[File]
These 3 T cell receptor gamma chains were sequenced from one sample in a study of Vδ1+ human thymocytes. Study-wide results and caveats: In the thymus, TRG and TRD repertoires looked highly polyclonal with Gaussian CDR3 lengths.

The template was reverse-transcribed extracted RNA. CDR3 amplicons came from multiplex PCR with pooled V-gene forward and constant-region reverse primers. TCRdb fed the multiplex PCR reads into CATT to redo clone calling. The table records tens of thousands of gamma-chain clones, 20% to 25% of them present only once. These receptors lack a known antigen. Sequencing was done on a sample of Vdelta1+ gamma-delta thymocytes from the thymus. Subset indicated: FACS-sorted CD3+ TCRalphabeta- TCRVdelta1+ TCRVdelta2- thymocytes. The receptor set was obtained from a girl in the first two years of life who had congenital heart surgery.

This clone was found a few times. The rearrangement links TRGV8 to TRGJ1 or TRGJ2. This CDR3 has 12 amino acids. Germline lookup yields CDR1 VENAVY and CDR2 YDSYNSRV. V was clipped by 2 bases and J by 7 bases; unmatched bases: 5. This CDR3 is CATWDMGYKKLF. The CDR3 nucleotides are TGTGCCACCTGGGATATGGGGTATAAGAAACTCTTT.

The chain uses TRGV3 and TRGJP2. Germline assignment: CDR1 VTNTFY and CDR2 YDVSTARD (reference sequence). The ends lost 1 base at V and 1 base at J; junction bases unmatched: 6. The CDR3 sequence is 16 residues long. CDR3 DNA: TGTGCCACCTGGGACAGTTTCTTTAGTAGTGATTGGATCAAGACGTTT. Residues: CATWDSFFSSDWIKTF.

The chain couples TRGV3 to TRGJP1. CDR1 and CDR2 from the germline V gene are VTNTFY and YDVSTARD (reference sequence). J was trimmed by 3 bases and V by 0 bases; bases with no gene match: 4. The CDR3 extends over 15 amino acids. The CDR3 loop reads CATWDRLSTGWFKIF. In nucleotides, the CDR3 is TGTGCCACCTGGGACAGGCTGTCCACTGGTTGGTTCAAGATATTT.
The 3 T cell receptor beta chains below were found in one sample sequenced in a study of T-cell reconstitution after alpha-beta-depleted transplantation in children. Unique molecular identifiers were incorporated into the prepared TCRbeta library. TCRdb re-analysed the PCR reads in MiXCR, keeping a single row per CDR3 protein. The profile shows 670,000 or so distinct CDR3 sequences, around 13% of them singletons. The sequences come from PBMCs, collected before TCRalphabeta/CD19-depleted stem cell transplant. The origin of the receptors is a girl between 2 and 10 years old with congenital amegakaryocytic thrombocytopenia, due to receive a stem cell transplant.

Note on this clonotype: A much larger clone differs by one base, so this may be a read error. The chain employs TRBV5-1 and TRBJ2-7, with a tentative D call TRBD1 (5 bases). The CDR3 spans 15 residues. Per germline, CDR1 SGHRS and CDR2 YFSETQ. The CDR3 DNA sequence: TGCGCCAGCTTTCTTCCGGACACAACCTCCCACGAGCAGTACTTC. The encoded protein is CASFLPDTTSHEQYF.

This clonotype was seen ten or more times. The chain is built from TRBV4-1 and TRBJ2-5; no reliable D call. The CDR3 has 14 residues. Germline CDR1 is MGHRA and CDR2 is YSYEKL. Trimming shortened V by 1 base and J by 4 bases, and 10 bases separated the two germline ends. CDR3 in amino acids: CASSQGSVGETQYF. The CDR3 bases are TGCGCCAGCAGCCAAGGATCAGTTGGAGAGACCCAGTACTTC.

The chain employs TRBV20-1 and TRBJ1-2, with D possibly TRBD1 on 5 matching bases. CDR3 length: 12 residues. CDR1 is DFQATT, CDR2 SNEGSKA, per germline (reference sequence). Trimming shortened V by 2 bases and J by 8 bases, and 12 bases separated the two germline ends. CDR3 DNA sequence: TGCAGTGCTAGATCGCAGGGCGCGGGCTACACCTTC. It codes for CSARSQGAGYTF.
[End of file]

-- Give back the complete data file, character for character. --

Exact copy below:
These 3 T cell receptor gamma chains were sequenced from one sample in a study of Vδ1+ human thymocytes. Study-wide results and caveats: In the thymus, TRG and TRD repertoires looked highly polyclonal with Gaussian CDR3 lengths.

The template was reverse-transcribed extracted RNA. CDR3 amplicons came from multiplex PCR with pooled V-gene forward and constant-region reverse primers. TCRdb fed the multiplex PCR reads into CATT to redo clone calling. The table records tens of thousands of gamma-chain clones, 20% to 25% of them present only once. These receptors lack a known antigen. Sequencing was done on a sample of Vdelta1+ gamma-delta thymocytes from the thymus. Subset indicated: FACS-sorted CD3+ TCRalphabeta- TCRVdelta1+ TCRVdelta2- thymocytes. The receptor set was obtained from a girl in the first two years of life who had congenital heart surgery.

This clone was found a few times. The rearrangement links TRGV8 to TRGJ1 or TRGJ2. This CDR3 has 12 amino acids. Germline lookup yields CDR1 VENAVY and CDR2 YDSYNSRV. V was clipped by 2 bases and J by 7 bases; unmatched bases: 5. This CDR3 is CATWDMGYKKLF. The CDR3 nucleotides are TGTGCCACCTGGGATATGGGGTATAAGAAACTCTTT.

The chain uses TRGV3 and TRGJP2. Germline assignment: CDR1 VTNTFY and CDR2 YDVSTARD (reference sequence). The ends lost 1 base at V and 1 base at J; junction bases unmatched: 6. The CDR3 sequence is 16 residues long. CDR3 DNA: TGTGCCACCTGGGACAGTTTCTTTAGTAGTGATTGGATCAAGACGTTT. Residues: CATWDSFFSSDWIKTF.

The chain couples TRGV3 to TRGJP1. CDR1 and CDR2 from the germline V gene are VTNTFY and YDVSTARD (reference sequence). J was trimmed by 3 bases and V by 0 bases; bases with no gene match: 4. The CDR3 extends over 15 amino acids. The CDR3 loop reads CATWDRLSTGWFKIF. In nucleotides, the CDR3 is TGTGCCACCTGGGACAGGCTGTCCACTGGTTGGTTCAAGATATTT.
The 3 T cell receptor beta chains below were found in one sample sequenced in a study of T-cell reconstitution after alpha-beta-depleted transplantation in children. Unique molecular identifiers were incorporated into the prepared TCRbeta library. TCRdb re-analysed the PCR reads in MiXCR, keeping a single row per CDR3 protein. The profile shows 670,000 or so distinct CDR3 sequences, around 13% of them singletons. The sequences come from PBMCs, collected before TCRalphabeta/CD19-depleted stem cell transplant. The origin of the receptors is a girl between 2 and 10 years old with congenital amegakaryocytic thrombocytopenia, due to receive a stem cell transplant.

Note on this clonotype: A much larger clone differs by one base, so this may be a read error. The chain employs TRBV5-1 and TRBJ2-7, with a tentative D call TRBD1 (5 bases). The CDR3 spans 15 residues. Per germline, CDR1 SGHRS and CDR2 YFSETQ. The CDR3 DNA sequence: TGCGCCAGCTTTCTTCCGGACACAACCTCCCACGAGCAGTACTTC. The encoded protein is CASFLPDTTSHEQYF.

This clonotype was seen ten or more times. The chain is built from TRBV4-1 and TRBJ2-5; no reliable D call. The CDR3 has 14 residues. Germline CDR1 is MGHRA and CDR2 is YSYEKL. Trimming shortened V by 1 base and J by 4 bases, and 10 bases separated the two germline ends. CDR3 in amino acids: CASSQGSVGETQYF. The CDR3 bases are TGCGCCAGCAGCCAAGGATCAGTTGGAGAGACCCAGTACTTC.

The chain employs TRBV20-1 and TRBJ1-2, with D possibly TRBD1 on 5 matching bases. CDR3 length: 12 residues. CDR1 is DFQATT, CDR2 SNEGSKA, per germline (reference sequence). Trimming shortened V by 2 bases and J by 8 bases, and 12 bases separated the two germline ends. CDR3 DNA sequence: TGCAGTGCTAGATCGCAGGGCGCGGGCTACACCTTC. It codes for CSARSQGAGYTF.